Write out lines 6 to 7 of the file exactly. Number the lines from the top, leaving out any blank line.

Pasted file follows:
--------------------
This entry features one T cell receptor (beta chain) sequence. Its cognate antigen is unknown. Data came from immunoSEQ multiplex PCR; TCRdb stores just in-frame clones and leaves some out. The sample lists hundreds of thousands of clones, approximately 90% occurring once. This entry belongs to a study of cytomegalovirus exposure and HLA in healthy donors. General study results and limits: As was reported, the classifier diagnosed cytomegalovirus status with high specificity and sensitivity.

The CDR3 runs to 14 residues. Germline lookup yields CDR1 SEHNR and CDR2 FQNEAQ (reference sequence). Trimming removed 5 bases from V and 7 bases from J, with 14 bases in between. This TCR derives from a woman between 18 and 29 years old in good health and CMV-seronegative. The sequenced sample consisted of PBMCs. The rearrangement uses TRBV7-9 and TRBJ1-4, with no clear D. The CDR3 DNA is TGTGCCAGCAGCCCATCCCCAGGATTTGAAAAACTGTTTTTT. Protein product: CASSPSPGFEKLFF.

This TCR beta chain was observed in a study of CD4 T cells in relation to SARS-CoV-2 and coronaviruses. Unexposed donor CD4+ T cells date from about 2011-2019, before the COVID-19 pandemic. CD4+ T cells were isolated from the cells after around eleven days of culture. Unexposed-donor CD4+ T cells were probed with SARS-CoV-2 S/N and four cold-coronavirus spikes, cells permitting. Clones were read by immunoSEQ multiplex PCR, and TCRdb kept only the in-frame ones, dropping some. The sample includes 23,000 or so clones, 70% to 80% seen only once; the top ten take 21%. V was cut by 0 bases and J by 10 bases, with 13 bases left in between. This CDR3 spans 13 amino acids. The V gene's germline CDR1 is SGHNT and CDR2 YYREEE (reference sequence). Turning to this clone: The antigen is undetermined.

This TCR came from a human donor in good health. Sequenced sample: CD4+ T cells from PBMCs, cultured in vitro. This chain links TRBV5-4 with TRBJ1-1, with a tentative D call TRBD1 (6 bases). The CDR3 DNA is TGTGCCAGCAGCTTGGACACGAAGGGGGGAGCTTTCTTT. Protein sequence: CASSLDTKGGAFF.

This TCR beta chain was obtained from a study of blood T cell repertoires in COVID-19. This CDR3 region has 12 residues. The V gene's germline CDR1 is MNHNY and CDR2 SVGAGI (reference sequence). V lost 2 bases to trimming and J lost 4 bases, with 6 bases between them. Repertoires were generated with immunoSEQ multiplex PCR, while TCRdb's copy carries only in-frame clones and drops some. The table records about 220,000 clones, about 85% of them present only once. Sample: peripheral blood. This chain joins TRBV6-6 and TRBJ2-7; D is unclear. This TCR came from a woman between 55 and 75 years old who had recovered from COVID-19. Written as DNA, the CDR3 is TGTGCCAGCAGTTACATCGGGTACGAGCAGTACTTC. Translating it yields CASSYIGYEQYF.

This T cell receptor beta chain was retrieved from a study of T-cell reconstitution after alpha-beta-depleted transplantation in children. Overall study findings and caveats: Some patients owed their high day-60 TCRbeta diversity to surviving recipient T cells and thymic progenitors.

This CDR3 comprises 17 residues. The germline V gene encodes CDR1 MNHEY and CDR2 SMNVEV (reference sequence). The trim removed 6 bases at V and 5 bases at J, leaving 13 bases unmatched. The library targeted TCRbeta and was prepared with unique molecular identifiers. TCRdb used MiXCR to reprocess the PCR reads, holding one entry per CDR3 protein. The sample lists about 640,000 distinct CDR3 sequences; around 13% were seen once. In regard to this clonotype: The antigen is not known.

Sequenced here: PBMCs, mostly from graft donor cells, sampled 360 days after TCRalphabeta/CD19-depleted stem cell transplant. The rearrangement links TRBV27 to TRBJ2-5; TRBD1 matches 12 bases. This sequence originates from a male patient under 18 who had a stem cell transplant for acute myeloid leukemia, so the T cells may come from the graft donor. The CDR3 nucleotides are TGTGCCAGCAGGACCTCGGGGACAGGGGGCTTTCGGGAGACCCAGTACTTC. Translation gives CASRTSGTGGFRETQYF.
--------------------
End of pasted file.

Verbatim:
This T cell receptor beta chain was retrieved from a study of T-cell reconstitution after alpha-beta-depleted transplantation in children. Overall study findings and caveats: Some patients owed their high day-60 TCRbeta diversity to surviving recipient T cells and thymic progenitors.

This CDR3 comprises 17 residues. The germline V gene encodes CDR1 MNHEY and CDR2 SMNVEV (reference sequence). The trim removed 6 bases at V and 5 bases at J, leaving 13 bases unmatched. The library targeted TCRbeta and was prepared with unique molecular identifiers. TCRdb used MiXCR to reprocess the PCR reads, holding one entry per CDR3 protein. The sample lists about 640,000 distinct CDR3 sequences; around 13% were seen once. In regard to this clonotype: The antigen is not known.